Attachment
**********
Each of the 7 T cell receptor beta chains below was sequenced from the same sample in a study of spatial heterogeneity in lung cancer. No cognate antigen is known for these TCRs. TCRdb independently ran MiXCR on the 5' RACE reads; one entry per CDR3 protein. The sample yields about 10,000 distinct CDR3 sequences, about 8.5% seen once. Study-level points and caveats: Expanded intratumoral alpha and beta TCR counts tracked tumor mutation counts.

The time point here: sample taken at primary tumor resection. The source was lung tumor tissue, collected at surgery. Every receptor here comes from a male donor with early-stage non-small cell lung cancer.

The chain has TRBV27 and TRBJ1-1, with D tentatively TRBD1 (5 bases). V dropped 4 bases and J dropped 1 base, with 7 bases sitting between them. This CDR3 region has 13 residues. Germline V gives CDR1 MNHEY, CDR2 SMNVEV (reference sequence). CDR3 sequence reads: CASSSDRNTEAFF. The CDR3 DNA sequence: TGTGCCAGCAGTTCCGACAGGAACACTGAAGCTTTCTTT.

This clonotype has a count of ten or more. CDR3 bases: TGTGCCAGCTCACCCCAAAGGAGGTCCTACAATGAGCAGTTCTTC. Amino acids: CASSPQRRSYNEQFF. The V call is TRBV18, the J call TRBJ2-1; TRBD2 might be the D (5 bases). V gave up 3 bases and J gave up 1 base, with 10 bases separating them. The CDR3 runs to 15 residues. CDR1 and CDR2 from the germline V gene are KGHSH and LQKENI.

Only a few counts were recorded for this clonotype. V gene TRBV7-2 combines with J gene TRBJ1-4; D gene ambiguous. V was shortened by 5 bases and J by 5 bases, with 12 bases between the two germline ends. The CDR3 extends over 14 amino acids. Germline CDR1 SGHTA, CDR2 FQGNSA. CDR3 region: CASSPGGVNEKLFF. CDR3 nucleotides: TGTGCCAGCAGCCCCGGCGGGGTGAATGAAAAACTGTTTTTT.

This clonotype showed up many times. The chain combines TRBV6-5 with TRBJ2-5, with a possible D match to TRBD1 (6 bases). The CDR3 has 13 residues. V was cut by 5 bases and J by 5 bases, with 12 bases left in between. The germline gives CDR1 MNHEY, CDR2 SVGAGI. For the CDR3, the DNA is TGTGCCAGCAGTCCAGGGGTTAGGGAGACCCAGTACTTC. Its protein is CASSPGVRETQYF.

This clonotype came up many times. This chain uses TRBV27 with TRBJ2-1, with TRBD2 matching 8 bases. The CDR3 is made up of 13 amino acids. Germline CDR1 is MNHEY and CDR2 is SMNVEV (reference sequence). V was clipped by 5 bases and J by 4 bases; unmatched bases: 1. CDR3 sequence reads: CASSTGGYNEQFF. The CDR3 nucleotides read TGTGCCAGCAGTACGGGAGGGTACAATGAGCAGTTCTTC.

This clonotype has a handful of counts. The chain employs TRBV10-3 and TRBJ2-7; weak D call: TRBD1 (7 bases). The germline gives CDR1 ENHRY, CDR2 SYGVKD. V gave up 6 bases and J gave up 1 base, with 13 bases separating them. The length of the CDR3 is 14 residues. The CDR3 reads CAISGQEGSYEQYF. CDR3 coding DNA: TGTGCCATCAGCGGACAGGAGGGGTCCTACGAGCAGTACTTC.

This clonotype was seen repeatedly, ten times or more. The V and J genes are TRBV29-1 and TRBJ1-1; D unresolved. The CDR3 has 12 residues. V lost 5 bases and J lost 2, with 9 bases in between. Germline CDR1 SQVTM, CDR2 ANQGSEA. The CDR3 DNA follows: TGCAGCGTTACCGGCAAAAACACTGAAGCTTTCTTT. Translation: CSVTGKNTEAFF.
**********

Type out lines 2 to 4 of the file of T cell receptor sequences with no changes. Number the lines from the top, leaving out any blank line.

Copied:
The time point here: sample taken at primary tumor resection. The source was lung tumor tissue, collected at surgery. Every receptor here comes from a male donor with early-stage non-small cell lung cancer.

The chain has TRBV27 and TRBJ1-1, with D tentatively TRBD1 (5 bases). V dropped 4 bases and J dropped 1 base, with 7 bases sitting between them. This CDR3 region has 13 residues. Germline V gives CDR1 MNHEY, CDR2 SMNVEV (reference sequence). CDR3 sequence reads: CASSSDRNTEAFF. The CDR3 DNA sequence: TGTGCCAGCAGTTCCGACAGGAACACTGAAGCTTTCTTT.

This clonotype has a count of ten or more. CDR3 bases: TGTGCCAGCTCACCCCAAAGGAGGTCCTACAATGAGCAGTTCTTC. Amino acids: CASSPQRRSYNEQFF. The V call is TRBV18, the J call TRBJ2-1; TRBD2 might be the D (5 bases). V gave up 3 bases and J gave up 1 base, with 10 bases separating them. The CDR3 runs to 15 residues. CDR1 and CDR2 from the germline V gene are KGHSH and LQKENI.